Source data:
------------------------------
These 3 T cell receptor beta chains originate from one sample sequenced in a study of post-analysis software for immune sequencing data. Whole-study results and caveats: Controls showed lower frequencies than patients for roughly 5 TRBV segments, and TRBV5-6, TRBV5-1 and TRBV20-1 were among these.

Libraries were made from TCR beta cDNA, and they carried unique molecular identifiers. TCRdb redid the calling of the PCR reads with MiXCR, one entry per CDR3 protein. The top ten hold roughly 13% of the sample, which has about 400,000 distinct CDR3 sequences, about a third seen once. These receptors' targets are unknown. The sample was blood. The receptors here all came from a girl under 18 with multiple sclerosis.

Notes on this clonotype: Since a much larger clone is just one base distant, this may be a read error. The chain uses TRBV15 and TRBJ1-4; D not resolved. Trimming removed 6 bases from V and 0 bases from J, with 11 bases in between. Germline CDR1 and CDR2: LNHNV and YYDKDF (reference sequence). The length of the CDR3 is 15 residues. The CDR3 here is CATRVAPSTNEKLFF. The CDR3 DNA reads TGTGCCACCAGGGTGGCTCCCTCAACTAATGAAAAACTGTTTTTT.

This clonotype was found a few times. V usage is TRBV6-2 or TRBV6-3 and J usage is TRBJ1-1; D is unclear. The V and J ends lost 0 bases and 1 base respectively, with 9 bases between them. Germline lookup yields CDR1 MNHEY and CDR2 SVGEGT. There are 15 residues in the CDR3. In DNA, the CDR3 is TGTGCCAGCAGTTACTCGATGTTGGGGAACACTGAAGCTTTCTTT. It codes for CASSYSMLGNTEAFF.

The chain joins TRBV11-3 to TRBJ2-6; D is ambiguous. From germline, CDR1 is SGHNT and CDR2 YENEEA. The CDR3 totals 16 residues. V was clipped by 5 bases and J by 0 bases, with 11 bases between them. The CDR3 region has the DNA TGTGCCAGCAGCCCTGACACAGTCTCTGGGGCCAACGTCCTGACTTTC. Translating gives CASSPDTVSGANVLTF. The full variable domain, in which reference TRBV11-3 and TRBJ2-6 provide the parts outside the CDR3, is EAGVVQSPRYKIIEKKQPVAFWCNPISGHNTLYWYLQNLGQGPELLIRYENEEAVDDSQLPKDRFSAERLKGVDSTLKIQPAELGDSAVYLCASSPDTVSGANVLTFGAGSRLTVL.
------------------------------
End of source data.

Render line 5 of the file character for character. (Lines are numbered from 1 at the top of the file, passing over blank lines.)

The chain joins TRBV11-3 to TRBJ2-6; D is ambiguous. From germline, CDR1 is SGHNT and CDR2 YENEEA. The CDR3 totals 16 residues. V was clipped by 5 bases and J by 0 bases, with 11 bases between them. The CDR3 region has the DNA TGTGCCAGCAGCCCTGACACAGTCTCTGGGGCCAACGTCCTGACTTTC. Translating gives CASSPDTVSGANVLTF. The full variable domain, in which reference TRBV11-3 and TRBJ2-6 provide the parts outside the CDR3, is EAGVVQSPRYKIIEKKQPVAFWCNPISGHNTLYWYLQNLGQGPELLIRYENEEAVDDSQLPKDRFSAERLKGVDSTLKIQPAELGDSAVYLCASSPDTVSGANVLTFGAGSRLTVL.